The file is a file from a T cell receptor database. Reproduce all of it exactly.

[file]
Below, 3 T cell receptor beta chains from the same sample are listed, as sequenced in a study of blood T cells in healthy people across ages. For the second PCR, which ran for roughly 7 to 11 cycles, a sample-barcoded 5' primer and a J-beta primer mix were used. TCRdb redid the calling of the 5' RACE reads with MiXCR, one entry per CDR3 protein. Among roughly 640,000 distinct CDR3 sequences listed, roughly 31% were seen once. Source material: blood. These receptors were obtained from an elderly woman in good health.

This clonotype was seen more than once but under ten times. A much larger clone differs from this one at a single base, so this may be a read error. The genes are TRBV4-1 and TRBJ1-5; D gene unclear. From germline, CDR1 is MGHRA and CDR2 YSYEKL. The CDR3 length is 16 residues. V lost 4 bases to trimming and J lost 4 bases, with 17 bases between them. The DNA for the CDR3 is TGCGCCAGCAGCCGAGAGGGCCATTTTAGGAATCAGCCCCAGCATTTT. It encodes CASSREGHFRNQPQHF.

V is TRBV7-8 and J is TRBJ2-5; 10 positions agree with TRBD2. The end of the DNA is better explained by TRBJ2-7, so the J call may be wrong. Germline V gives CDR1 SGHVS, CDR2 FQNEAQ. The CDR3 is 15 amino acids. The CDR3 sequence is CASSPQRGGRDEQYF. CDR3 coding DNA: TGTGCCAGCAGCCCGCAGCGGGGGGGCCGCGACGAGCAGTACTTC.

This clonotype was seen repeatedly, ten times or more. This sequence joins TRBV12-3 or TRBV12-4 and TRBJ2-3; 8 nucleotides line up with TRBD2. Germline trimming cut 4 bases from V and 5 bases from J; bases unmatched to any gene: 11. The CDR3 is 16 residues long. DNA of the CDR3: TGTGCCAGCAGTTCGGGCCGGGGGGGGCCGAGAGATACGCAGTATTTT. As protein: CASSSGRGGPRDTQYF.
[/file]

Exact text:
Below, 3 T cell receptor beta chains from the same sample are listed, as sequenced in a study of blood T cells in healthy people across ages. For the second PCR, which ran for roughly 7 to 11 cycles, a sample-barcoded 5' primer and a J-beta primer mix were used. TCRdb redid the calling of the 5' RACE reads with MiXCR, one entry per CDR3 protein. Among roughly 640,000 distinct CDR3 sequences listed, roughly 31% were seen once. Source material: blood. These receptors were obtained from an elderly woman in good health.

This clonotype was seen more than once but under ten times. A much larger clone differs from this one at a single base, so this may be a read error. The genes are TRBV4-1 and TRBJ1-5; D gene unclear. From germline, CDR1 is MGHRA and CDR2 YSYEKL. The CDR3 length is 16 residues. V lost 4 bases to trimming and J lost 4 bases, with 17 bases between them. The DNA for the CDR3 is TGCGCCAGCAGCCGAGAGGGCCATTTTAGGAATCAGCCCCAGCATTTT. It encodes CASSREGHFRNQPQHF.

V is TRBV7-8 and J is TRBJ2-5; 10 positions agree with TRBD2. The end of the DNA is better explained by TRBJ2-7, so the J call may be wrong. Germline V gives CDR1 SGHVS, CDR2 FQNEAQ. The CDR3 is 15 amino acids. The CDR3 sequence is CASSPQRGGRDEQYF. CDR3 coding DNA: TGTGCCAGCAGCCCGCAGCGGGGGGGCCGCGACGAGCAGTACTTC.

This clonotype was seen repeatedly, ten times or more. This sequence joins TRBV12-3 or TRBV12-4 and TRBJ2-3; 8 nucleotides line up with TRBD2. Germline trimming cut 4 bases from V and 5 bases from J; bases unmatched to any gene: 11. The CDR3 is 16 residues long. DNA of the CDR3: TGTGCCAGCAGTTCGGGCCGGGGGGGGCCGAGAGATACGCAGTATTTT. As protein: CASSSGRGGPRDTQYF.